Of course, a move like 7…Be7 followed by …0-0 would have been fine, but there’s nothing wrong with your desire to gain space with the aggressive 7…c5. It’s impossible to argue with a move if it strives to make gains (be it development, space, etc.).
On the other hand, your desire to play …c5-c4 isn’t so clear-cut. Though that push does gain even more space on the queenside, it also takes all the pressure off of d4. Sometimes …c5-c4 is good, but never think the …c5-c4 push is always a wise thing to do!
Mr. Boyle: “Dislodging the bishop.”
Okay, is this good or bad or something in between? The simple way to play was 8…Be7 9.f4 0-0 with an excellent position for Black since a well-timed …Ne4 will snuff out all potential White play on the kingside. For example: 8…Be7 9.f4 0-0 10.Qf3 cxd4 11.exd4 Ne4! when Black threatens to eat the d2-Bishop, but he also intends to cement his Knight on e4 by …f5. Taking on d4 doesn’t work due to 12.Nxe4?? dxe4 13.Bxe4 Nxe5 and White loses a piece and the game. This line was made possible by black’s pressure against d4, which existed when black’s c-pawn stood on c5. However, d4 is a rock now that the c-pawn is on c4.
The trouble with this move is that you’re forcing him to play f4, which he intended anyway. After 10.f4 you can’t chop on e5 with your Knight anymore since the recapture will fork your pieces (in other words, your 9…Bd6 actually takes away some of your own options). I would have preferred either 9…Be7 (which gives you the option of …Nxe5 whenever you want it), or the immediate 9…Nxe5 10.dxe5 Nd7 11.f4 Be7 with equality.
Mr. Boyle: “This stonewall formation keeps a solid grip on e5, while creating a hole on e4. The f4 advance also allows a rook lift by Rf1-Rf3-Rh3 and easy transfer of white’s pieces to the kingside. My pieces can’t get to the kingside easily at all, the bishop on b7 is a spectator and relocating …Nd7-Nf8-Ng6 looks very slow.”
White’s kingside chances here are overblown since his light-squared Bishop is no longer staring at the black King and his dark-squared Bishop is a tall-pawn.
Mr. Boyle: “Preventing an intrusion on b5.”
This is a good move, but its point isn’t to stop Nb5, but rather to prepare …b6-b5 steamrolling the queenside and preparing to give c4 some support.
Mr. Boyle: “I suppose he was preparing to push the b-pawn, but I felt that this move gave me back a very useful tempo.”
Much too slow. He should have tried 11.b3 b5 12.bxc4 bxc4 13.Rb1.
Mr. Boyle: “I plan to relocate my knight to e4 so …Rc8 is necessary to prepare it, otherwise …Ne4 now loses a pawn to 12.Nxe4 dxe4 13.Bxc4.”
Actually your intended …Ne4 only works if White moves his light-squared Bishop away from its stare-down at c4 (which White did on the very next move). Instead, 11…b5 gains more queenside space and makes the c4-pawn untouchable. After 11…b5 White’s 12.b2-b3 idea no longer has any teeth due to 12…b4 (12…Qc7!? 13.bxc4 dxc4 is interesting) 13.Na4 c3 14.Be1 0-0 when the a4-Knight doesn’t have much of a future.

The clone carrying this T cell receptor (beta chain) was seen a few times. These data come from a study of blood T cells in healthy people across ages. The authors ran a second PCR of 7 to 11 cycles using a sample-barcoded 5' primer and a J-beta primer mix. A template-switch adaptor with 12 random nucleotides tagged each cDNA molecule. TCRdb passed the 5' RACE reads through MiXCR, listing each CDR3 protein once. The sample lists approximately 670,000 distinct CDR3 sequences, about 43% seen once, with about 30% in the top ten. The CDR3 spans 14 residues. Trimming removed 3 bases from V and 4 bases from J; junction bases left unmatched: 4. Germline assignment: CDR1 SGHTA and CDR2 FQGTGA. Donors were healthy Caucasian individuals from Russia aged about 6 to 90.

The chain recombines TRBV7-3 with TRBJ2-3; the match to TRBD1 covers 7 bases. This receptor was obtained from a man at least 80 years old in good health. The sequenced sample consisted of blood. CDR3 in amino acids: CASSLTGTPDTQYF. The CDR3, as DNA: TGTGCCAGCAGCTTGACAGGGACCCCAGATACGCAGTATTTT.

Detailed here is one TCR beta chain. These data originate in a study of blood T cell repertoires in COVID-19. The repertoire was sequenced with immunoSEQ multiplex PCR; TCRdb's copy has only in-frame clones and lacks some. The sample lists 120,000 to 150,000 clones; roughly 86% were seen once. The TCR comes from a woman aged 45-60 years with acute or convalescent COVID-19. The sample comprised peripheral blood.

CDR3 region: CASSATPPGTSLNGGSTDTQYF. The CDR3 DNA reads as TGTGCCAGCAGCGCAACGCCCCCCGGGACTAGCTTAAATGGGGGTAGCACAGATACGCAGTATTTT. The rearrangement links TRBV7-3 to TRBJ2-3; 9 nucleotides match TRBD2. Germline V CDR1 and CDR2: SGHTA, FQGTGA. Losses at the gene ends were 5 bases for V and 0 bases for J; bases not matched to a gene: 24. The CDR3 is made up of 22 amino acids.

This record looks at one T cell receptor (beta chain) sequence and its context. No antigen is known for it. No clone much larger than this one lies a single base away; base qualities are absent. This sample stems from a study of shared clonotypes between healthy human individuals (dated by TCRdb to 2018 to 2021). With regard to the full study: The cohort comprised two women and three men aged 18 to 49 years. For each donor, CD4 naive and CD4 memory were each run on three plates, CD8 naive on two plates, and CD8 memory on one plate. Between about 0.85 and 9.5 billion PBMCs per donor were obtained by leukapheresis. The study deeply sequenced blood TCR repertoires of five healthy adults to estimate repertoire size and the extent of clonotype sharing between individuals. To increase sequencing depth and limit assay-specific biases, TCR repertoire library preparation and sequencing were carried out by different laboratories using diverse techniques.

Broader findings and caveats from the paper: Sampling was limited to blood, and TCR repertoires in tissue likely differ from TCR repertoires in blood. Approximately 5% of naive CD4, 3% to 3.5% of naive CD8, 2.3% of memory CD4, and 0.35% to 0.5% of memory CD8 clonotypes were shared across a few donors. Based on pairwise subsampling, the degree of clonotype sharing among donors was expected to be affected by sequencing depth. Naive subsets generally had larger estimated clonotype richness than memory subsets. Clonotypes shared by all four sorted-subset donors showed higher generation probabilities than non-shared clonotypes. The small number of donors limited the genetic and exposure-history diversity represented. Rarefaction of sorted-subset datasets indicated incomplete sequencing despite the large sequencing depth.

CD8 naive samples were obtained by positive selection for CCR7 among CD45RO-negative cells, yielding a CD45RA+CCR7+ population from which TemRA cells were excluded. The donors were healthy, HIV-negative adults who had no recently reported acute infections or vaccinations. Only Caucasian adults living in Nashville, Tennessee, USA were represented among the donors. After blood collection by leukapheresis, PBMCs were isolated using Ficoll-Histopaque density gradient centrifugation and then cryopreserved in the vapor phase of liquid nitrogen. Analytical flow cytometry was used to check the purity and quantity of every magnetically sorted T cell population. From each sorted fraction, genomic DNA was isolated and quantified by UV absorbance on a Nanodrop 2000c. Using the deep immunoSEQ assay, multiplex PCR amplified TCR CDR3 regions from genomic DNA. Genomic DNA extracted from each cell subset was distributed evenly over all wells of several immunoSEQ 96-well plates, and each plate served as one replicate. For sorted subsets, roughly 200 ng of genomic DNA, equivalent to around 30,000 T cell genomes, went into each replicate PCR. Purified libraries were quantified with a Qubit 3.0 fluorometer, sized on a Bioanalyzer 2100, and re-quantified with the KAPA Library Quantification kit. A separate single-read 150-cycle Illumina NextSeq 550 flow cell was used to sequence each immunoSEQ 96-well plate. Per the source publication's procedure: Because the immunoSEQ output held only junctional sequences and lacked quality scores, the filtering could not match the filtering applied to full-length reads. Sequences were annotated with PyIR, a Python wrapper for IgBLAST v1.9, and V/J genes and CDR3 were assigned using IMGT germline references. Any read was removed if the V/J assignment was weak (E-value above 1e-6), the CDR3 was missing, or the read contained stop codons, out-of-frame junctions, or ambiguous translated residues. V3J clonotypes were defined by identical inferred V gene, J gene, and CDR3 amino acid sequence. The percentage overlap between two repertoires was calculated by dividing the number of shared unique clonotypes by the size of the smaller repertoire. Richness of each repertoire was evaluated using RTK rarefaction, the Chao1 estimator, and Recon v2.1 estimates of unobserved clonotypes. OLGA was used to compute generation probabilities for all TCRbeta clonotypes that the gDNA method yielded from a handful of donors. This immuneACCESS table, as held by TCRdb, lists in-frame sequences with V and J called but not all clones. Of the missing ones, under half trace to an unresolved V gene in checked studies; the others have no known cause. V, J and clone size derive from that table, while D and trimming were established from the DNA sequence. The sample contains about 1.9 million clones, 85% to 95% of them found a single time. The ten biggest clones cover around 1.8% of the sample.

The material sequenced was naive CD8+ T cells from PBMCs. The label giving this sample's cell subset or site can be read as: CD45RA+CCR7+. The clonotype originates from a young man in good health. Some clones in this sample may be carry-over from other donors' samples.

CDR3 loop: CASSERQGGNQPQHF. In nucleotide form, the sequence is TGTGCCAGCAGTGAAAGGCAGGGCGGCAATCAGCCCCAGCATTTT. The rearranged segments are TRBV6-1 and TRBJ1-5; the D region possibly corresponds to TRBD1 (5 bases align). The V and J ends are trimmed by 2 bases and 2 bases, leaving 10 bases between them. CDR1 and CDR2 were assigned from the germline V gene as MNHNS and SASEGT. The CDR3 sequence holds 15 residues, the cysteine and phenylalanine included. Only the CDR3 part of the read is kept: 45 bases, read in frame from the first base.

White’s meandering about without any clear plan, but he really needs to find a way to get something going (Amateurs often have a real problem injecting energy into a position. It’s quite advanced, so don’t feel bad if you find yourself in a boring, passive quagmire in many of your games.). One of his biggest problems is his rancid dark-squared Bishop. In an effort to fix this problem, White should have tried 12.e4! Bxe5 (12…Nxe4 13.Nxe4 dxe4 14.Nxc4 gives White play that he didn’t have a moment ago. This position offers chances for both sides.) 13.fxe5 Nxe4 14.Nxe4 dxe4 15.Bh5! g6 (15…0-0 16.Bb4 picks up the Exchange) 16.Be2 when white’s a pawn down, but his dark-squared Bishop (due in part to the absence of black’s) has gone from zero to hero due to the weak dark-squares on the a3-f8 diagonal, and on the g5, f6, and h6 squares.
There was no hurry to do this. I would still have gone for the tightening 12…b5.
Still not grabbing his chance to add some zip to the proceedings. Instead, 13.Bxe4 is much more fun: 13…dxe4 14.Qe2 b5 15.a4 when war has broken out! Things get really complicated after 15…b4 16.Nxc4 Rxc4 17.Qxc4 bxc3 18.bxc3.
13…dxe4 14.Be2 b5 15.c3?
Mr. Boyle: “I just read Winning Chess Strategies and RAYC 4th Ed. and the thought streaming through my head at this point in the game was: Knights on the first and second rank are defenders, Knights need outposts to become world beaters! I saw e3 and (potentially) c3 as weaknesses that a knight on d5 could attack so I set about a short-term plan to make this happen.”
Mr. Boyle sees a lot of ideas that someone of his rating isn’t supposed to see! In the meantime, White is doing his very best to turn his dark-squared Bishop into a dead lump. Instead, he should have noticed the problem that his Bishop poses and gone out of his way to exchange it for black’s far superior guy on d6: 15.Qe1! (intending 16.Bb4, trading a bad piece for a good one) 15…Qe7 16.Nxd7 Qxd7 17.Bb4, =, mission accomplished!